The last part of the day was the start of the climb up Mt. Greylock.  It did get a little intense as I went along, but I just soldiered on and before too long, I was walking into camp.  There was rain in the forecast, which always makes the shelter areas crowded and there was another orientation group at this shelter.  The whole area is kind of on a slope, so I just walked around a bit, passing the tent spots already taken until I could find two trees that would work.  I went up above the shelter and saw an area with two tents set up and a fire going.  I said hello and asked if I could set up next to one of the tents, where two good trees waited.  Dave and his two sons, Collin and Connor welcomed me into their camp for the night.

The threesome were very nice and kept offering me stuff.  They were out for a few days, but were ready to head home as the mountain had been a little more than they could handle.  They were planning their exit of the mountain in the morning. I set up and hung out with them as I ate the last of my sub and drank that last beer.  The rain arrived as darkness fell and we all retired to our shelters.  


Completing the Push and the Phase

The next morning dawned windy and drippy as I packed up for the day.  It was time to finish the climb up Mt. Greylock.  I walked the 3.3 miles to the peak where a large war monument stands.  It was a little foggy as I reached the monument, but the wind was moving the clouds fast.  I climbed up to the top of the monument and looked out all around.  It was clear enough to see pretty far.  

First foggy view of the monument


I came down and started down the mountain.  It was a little slippery from time to time and I did another slip and fall, but it was into soft mud with my shoulder and I only got a little of the Greylock mud on me.  I came off the mountain with my ipod singing in my ear and came to MA Route 2.  The ending point of this Phase.

Williamstown from the sides of Mt Greylock

I walked a little bit more north to find one more treasure hunt item form AWOL's Guide and then started walking towards Williamstown.  It was early and I had only gone 9.6 miles so far, so the 1.5 to the Motel would be easy.  

I stopped at a pizza place and ate some lunch before crossing the highway and checking into the Motel right at the 1400 check in time.  

After a shower, I walked another 1.5 into town and had a beer and some fries at the Purple Pub then picked up a six pack for back at the Motel.  On the way back I also stopped and bought a sandwich for the next day and a stick of deodorant.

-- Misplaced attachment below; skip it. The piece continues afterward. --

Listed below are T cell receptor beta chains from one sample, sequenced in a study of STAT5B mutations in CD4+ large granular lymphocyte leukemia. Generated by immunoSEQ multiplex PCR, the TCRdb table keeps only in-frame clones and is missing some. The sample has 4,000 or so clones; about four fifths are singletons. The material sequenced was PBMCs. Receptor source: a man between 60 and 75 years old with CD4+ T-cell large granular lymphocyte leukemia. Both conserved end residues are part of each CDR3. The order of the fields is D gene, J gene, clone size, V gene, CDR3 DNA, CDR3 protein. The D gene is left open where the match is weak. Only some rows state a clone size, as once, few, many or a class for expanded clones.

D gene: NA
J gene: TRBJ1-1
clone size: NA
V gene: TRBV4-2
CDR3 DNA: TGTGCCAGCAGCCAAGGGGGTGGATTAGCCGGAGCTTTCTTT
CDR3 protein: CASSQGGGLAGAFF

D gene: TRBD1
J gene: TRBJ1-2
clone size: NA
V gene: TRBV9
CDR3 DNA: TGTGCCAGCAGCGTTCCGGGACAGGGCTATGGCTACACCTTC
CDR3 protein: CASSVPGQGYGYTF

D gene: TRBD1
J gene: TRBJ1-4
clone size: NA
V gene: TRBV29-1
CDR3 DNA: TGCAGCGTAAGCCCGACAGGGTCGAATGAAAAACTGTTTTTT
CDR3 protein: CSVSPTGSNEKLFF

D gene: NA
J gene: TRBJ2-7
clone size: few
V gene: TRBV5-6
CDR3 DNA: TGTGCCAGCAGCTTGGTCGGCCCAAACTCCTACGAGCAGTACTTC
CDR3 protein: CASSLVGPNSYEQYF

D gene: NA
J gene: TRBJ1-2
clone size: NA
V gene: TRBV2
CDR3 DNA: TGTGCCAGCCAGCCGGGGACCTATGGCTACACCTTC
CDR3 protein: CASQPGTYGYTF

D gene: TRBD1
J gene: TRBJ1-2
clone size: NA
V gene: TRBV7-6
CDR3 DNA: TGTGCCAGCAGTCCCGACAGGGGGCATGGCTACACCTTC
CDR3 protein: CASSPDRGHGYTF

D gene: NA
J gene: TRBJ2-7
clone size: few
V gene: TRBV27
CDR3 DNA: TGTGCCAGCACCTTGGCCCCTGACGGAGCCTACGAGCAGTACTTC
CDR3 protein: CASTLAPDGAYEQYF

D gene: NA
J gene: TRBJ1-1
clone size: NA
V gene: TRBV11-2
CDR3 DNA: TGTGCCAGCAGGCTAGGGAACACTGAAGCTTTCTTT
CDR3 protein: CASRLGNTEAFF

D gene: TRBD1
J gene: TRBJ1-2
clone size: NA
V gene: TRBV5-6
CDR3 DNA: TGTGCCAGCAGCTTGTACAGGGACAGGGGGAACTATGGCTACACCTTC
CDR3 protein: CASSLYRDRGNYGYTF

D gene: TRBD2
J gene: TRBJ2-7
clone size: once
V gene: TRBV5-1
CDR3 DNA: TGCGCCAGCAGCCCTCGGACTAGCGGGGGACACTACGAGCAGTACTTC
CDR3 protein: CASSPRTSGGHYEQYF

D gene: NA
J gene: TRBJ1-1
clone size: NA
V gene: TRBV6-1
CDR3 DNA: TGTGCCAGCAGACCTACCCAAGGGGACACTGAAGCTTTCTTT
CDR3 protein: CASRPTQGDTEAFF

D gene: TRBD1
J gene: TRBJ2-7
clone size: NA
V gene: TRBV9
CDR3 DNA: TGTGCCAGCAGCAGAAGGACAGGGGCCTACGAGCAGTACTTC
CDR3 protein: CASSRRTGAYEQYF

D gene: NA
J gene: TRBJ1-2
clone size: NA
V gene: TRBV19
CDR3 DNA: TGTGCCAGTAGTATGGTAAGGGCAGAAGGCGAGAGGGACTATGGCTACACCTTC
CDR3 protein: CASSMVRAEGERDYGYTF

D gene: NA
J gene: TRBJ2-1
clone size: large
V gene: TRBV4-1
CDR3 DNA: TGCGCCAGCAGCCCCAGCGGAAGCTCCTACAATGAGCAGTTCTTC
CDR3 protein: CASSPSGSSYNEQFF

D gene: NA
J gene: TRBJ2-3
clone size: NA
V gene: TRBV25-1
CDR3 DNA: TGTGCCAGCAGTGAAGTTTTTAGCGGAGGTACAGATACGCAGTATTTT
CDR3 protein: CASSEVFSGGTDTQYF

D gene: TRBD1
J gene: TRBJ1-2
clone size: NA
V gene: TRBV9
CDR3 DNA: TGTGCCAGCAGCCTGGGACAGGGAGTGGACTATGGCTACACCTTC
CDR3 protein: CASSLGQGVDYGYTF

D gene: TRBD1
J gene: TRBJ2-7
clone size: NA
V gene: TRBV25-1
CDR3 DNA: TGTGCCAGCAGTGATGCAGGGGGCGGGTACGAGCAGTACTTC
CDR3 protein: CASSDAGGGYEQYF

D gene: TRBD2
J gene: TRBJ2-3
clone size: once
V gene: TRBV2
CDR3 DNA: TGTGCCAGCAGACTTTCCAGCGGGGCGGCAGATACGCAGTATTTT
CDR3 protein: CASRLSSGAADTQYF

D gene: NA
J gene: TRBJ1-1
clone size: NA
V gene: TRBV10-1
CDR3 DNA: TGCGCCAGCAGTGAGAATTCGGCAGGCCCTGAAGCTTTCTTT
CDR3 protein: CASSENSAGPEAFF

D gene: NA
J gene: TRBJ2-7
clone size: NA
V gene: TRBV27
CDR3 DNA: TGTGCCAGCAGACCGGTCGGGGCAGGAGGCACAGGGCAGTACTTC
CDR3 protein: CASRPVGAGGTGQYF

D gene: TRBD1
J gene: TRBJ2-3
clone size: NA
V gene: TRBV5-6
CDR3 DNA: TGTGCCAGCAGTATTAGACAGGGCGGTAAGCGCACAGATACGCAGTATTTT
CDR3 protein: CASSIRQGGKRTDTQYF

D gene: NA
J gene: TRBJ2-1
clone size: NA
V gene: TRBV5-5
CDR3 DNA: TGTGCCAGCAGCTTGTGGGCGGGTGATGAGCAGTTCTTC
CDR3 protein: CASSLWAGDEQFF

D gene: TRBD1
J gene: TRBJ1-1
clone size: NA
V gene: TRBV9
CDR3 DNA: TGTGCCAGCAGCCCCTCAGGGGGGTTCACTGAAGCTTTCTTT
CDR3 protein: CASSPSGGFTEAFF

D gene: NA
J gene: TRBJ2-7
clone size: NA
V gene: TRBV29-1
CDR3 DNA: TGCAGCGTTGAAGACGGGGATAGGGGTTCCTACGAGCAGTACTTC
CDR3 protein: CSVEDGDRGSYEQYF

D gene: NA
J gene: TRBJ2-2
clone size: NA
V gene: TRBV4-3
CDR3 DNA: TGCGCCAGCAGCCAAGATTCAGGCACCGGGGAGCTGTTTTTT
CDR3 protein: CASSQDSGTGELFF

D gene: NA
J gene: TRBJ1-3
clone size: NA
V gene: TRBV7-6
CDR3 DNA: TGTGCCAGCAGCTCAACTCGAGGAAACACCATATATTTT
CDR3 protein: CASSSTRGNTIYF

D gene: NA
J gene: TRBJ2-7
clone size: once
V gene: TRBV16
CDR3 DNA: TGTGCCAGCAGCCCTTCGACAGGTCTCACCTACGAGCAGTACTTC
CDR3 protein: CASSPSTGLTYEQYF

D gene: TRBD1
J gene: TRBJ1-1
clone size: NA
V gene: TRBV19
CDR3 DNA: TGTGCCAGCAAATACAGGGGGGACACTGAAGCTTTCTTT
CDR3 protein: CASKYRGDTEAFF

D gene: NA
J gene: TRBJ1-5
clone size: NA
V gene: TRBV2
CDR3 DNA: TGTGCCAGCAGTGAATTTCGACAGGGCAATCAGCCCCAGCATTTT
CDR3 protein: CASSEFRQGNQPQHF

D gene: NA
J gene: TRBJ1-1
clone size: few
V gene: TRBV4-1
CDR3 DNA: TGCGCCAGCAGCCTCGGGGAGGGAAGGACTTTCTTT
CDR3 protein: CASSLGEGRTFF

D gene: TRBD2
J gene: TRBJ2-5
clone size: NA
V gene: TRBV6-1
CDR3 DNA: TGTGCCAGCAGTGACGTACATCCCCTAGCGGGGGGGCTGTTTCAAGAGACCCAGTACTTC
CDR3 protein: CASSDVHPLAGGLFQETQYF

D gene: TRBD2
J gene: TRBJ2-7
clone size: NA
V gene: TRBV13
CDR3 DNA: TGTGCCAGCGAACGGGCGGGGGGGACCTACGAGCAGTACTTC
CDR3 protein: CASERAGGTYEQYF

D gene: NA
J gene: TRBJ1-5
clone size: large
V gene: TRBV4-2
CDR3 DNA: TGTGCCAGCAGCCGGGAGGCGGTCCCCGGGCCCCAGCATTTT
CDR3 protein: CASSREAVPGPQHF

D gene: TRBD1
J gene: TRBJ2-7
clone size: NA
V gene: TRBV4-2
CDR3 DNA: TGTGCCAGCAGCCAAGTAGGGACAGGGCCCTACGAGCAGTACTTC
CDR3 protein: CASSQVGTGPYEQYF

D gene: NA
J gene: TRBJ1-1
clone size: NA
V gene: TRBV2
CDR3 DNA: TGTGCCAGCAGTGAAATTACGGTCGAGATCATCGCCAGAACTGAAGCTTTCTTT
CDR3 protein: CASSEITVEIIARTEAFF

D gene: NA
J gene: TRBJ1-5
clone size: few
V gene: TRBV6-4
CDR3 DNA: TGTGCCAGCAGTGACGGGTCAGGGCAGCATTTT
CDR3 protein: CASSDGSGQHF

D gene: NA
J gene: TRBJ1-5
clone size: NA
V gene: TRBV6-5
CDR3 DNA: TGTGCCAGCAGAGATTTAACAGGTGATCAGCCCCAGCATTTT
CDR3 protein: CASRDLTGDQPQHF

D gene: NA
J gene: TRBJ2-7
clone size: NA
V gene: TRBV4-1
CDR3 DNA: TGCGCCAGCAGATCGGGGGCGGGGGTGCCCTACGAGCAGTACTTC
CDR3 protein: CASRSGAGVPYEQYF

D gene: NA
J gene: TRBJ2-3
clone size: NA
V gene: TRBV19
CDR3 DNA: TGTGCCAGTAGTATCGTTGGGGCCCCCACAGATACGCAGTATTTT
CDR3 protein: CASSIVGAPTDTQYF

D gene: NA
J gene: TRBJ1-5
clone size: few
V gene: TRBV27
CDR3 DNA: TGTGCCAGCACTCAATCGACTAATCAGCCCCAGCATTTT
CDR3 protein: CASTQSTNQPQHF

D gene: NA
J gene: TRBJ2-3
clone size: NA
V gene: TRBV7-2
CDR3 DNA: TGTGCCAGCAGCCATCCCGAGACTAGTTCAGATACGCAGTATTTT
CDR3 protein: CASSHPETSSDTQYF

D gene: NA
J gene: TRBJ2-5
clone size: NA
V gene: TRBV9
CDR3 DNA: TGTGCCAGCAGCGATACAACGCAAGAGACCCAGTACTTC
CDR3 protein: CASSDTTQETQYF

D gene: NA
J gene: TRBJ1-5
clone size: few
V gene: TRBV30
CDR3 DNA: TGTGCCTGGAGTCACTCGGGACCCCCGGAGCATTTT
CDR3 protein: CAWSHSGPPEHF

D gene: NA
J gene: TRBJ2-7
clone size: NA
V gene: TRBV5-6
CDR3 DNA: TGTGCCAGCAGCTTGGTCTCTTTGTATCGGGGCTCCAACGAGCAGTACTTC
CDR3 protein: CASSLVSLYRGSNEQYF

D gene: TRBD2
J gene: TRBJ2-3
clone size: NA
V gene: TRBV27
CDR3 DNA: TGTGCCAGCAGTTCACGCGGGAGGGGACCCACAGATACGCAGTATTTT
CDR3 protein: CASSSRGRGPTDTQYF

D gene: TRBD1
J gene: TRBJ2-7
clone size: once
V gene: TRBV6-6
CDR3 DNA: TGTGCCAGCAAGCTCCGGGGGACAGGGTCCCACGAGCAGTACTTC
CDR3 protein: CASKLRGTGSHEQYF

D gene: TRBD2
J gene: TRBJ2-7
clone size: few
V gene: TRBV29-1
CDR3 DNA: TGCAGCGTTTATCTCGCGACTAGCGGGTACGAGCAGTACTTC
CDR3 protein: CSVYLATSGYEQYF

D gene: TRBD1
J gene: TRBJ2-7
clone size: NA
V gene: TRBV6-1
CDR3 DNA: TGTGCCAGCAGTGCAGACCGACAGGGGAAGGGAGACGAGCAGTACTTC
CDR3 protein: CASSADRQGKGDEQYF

The rest of the evening was spent converting my pack into bus mode and watching TV shows on my phone.  I decided to retire the old Half-Crocks at this time.  One of them had snagged on a tree and ripped off one side of the heel strap and I figured it was time to get something new.  They had served me well enough, but my cutting them had compromised their structural integrity without very much weight savings.  

Time to say ba-bye to the Half-Crocks

It had taken me 24 days to hike 334 miles and tomorrow I would travel that distance and then some in about 10 hours.  It was time to complete the Phase and re-enter the Matrix.  The Other World.

Back to the Matrix

I was up early the next day as usual and after a quick breakfast in the lobby, I started walking to the bus stop.  As I started walking down the road, I saw a group of four hikers heading the same way.  Eventually, I let them catch up to see who they were.  They had been out for a couple of days and were taking the same bus down to the first stop.

I arrived at the Hotel where the bus stop was and had some time until the bus arrived, so I sat in the lobby and caught up on some trail journal entries.  Before I knew it, the bus was here and I was on it as it started on its way to New York.

It was interesting watching the changing scenery outside the bus as we went from rural Massachusetts town to the busiest city in this hemisphere.  I had fun doing a lot of people watching from the bus as we worked our way down into Manhattan.  Of course, the bus arrived at the Port Authority Terminal, well after the time my second bus was due to leave.  I went up to the ticket counter to see what I had to do and was shown where to go to catch the next bus.  

I headed down to the proper gate and grabbed some food for dinner.  Before too long, there was a bus at the gate and I'm not sure if it was the right bus, but it was going to the right place, so I boarded and soon, we were out of the city and starting through New Jersey.  

Leaving New York

The ride back to Baltimore was uneventful.  I finished the last book of the Lord of the Rings Trilogy that I had been listening to the whole Phase and not too long after dark, we were pulling into the bus station once again, like I had in June when I finished the first Phase of the Quest.

LoGear was in the parking lot waiting and 20 minutes later, I was back at home, where all the comforts of the Matrix are.  Within a few hours, I was already thinking about when I would complete the last two Phases of the Quest.  I will be a part of the Class of 2018 on the Trail.  I'm not done hiking this year just yet, but I won't be doing new train again until the winter snows have melted and a new spring has arrived.  

I'm torn between wanting to get my first traverse of the Trail complete and taking my time to be able to keep enjoying the journey.  But, if all goes as planned, next season will see me completing this Quest and then I will start looking for the answer to the question every Hiker has...  What's next?

I think my next article will be about the Hostels I stayed in during these journeys.  Stay tuned.

Peace,
EarthTone and LoGear